The Selkirk locomotives were 36 steam locomotives of the 2-10-4 wheel arrangement built for the Canadian Pacific Railway by Montreal Locomotive Works in Montreal. The first of these large engines with 2-10-4 wheel arrangement were built in July 1929. A total of twenty were constructed before the end of the year, bearing numbers 5900 to 5919. The Canadian Pacific Railway's classification was T1a. These locomotives weighed 375 short tons (340 t) fully loaded. They were the largest and most powerful non-articulated locomotives in the British Empire. The CPR also put on a crack train in the 1920s—the Trans-Canada Limited. it was popular with Americans, as it was fast and it served alcohol (then illegal in the US).
The Great Depression, which lasted from 1929 until 1939, hit many companies heavily. While the CPR was affected, it was not crippled to the extent of its rival CNR because it (unlike the CNR) was debt-free. The CPR continued building the tunnel under Dunsmuir Street in Vancouver, joining its passenger station at Granville with the Drake Street yards and separating freight trains and streetcar lines. The CPR scaled back on some of its passenger and freight services, and stopped issuing dividends to its shareholders after 1932. One highlight of the 1930s (both for the railway and for Canada) was the visit of King George VI and Queen Elizabeth to Canada in 1939—the first time that the reigning monarch had visited the country in a Royal Tour. The CPR and the CNR shared the honours of pulling the royal train across the country, with the CPR undertaking the westbound journey from Quebec City to Vancouver. The CPR put semi-streamlined engines (among them Royal Hudson engine 2850) to the task of pulling the royal train.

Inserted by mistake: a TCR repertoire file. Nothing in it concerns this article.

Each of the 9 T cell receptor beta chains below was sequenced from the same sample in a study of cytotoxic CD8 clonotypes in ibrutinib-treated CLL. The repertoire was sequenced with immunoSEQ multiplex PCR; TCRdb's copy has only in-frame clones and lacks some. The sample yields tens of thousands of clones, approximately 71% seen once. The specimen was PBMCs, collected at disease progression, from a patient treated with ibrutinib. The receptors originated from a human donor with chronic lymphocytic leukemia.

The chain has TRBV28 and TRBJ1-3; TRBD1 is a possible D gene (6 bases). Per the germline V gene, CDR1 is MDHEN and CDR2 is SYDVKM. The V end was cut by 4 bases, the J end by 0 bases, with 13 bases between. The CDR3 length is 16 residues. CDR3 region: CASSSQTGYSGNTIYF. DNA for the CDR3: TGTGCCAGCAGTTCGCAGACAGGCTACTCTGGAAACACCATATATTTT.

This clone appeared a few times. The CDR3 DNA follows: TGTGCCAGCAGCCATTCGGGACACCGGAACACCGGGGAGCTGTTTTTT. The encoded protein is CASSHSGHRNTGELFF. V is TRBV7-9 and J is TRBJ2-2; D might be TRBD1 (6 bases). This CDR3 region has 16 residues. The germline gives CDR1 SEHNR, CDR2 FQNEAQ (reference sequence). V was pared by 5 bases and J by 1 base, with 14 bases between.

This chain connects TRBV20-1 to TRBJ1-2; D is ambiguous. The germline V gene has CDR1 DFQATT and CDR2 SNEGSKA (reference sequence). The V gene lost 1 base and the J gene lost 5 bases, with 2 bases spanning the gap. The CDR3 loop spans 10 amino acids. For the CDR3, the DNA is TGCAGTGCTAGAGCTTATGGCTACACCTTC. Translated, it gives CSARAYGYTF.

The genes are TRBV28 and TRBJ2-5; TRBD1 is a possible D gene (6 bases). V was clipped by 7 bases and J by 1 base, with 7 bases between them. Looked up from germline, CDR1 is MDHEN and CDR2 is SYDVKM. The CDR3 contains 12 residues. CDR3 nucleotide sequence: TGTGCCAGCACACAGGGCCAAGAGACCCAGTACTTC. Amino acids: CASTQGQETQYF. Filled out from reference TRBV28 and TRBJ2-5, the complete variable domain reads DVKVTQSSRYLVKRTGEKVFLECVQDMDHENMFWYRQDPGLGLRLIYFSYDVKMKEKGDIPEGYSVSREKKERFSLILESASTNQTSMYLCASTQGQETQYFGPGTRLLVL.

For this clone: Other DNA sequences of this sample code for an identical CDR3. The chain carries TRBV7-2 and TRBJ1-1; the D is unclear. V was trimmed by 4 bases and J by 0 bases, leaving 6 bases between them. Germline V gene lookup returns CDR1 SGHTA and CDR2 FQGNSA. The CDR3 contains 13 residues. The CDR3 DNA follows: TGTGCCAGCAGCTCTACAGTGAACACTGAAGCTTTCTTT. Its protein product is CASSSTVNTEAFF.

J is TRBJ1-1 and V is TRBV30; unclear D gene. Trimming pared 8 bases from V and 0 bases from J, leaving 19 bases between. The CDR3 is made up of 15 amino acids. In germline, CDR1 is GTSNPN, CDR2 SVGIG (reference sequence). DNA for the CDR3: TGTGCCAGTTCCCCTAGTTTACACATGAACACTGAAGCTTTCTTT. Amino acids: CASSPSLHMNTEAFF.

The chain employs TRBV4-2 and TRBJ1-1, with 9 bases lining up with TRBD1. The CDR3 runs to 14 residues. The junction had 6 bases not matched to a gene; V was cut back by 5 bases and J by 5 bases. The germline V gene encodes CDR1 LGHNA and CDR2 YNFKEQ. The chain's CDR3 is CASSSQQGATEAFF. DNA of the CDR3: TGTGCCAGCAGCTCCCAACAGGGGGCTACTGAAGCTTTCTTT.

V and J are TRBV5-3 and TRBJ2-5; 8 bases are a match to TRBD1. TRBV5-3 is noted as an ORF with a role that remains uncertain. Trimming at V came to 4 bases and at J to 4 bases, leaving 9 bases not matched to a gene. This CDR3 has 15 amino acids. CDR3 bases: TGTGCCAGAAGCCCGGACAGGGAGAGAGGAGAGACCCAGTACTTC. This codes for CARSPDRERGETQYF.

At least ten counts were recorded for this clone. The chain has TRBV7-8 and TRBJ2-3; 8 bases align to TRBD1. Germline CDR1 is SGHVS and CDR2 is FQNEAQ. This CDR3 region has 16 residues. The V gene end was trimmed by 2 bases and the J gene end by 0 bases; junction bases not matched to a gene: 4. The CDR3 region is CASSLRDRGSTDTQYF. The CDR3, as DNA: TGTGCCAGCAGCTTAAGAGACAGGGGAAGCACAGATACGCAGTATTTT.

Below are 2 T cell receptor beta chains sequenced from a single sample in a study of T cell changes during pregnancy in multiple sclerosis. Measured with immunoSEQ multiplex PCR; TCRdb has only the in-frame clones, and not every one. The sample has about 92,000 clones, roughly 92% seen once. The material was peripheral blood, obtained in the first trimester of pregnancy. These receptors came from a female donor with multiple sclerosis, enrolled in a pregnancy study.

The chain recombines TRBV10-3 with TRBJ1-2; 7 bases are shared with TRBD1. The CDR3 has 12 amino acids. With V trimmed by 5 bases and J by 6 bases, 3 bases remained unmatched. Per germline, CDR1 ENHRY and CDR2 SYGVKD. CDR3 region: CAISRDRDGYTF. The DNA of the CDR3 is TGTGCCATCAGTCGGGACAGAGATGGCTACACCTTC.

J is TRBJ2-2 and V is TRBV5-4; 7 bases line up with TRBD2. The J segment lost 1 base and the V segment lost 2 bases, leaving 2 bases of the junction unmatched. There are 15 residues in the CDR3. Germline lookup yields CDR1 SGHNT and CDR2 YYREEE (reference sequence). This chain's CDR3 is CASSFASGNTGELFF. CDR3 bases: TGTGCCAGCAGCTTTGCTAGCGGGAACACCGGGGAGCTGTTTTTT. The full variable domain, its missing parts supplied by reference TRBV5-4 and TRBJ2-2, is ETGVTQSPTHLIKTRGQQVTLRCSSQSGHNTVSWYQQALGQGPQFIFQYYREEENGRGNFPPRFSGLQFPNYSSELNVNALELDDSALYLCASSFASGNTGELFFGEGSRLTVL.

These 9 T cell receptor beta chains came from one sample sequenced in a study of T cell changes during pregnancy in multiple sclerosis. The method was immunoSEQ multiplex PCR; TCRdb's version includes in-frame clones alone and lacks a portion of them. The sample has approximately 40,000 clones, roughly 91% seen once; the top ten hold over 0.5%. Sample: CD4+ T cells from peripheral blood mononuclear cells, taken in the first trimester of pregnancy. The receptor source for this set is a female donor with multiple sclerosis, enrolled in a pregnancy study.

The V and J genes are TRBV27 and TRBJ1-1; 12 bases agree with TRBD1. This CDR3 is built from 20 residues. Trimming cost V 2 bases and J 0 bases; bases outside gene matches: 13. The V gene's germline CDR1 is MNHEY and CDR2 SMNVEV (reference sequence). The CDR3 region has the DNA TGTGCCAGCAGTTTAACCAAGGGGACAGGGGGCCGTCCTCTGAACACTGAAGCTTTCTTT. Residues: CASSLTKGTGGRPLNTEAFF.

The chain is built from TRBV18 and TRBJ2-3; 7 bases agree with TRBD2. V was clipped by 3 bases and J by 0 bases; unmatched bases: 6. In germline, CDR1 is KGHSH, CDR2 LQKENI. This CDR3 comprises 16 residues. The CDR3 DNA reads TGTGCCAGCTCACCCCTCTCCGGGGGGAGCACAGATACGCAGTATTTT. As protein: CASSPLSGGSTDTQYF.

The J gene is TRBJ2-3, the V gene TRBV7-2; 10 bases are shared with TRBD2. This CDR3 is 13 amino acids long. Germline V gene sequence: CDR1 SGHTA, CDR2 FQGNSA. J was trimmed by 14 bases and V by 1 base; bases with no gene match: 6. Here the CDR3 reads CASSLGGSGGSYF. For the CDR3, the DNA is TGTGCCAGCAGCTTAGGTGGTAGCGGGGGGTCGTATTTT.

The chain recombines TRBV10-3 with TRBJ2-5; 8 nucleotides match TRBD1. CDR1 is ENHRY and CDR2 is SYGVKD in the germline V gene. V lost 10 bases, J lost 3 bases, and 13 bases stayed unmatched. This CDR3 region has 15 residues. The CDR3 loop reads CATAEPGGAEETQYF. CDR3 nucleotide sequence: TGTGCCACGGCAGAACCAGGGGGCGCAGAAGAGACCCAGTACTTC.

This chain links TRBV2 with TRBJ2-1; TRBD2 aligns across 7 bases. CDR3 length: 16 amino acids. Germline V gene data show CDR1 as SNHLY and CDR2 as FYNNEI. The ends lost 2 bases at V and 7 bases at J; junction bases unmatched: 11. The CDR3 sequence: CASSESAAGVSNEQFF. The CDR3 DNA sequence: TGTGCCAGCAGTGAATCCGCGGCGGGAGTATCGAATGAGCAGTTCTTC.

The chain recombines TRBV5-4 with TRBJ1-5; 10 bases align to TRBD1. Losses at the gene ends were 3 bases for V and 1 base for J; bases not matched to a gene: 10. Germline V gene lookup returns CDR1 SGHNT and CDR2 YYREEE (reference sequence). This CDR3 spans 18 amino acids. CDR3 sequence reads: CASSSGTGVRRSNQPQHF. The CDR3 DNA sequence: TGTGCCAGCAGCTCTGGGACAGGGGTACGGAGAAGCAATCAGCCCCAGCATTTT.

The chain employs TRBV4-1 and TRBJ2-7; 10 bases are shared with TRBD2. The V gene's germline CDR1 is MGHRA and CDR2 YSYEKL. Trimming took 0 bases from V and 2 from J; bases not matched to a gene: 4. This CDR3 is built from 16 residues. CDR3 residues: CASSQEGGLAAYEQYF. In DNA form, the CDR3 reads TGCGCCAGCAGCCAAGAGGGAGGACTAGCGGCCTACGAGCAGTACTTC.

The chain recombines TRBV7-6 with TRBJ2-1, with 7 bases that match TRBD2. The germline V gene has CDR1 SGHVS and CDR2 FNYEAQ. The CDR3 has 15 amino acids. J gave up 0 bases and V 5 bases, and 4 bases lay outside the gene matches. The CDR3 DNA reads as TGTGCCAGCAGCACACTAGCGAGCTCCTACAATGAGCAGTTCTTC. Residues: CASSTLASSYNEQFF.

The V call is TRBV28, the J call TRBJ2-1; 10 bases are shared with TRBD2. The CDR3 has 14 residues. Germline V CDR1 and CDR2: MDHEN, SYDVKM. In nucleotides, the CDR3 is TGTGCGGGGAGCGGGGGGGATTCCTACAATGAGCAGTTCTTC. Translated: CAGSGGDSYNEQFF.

For those living outside British Columbia, it is difficult to convey the extent that the CPR empire covered BC. The railroad changed the province; it owned (and dictated to) a large section of it. The CPR's empire became part of BC—from the faux-Pict-Gothic-Palaces of its hotels, to its Tuscan-red cars and engines; from the CPR owning the center of town, to the CPR bloc establishing timber and mineral interests. The clapboard section houses and water towers and rusty rails of spurs, the thousands of wooden wheat boxcars sitting at sidings with the arcing, powerful script announcing "Canadian Pacific Railway"—all left an imprint.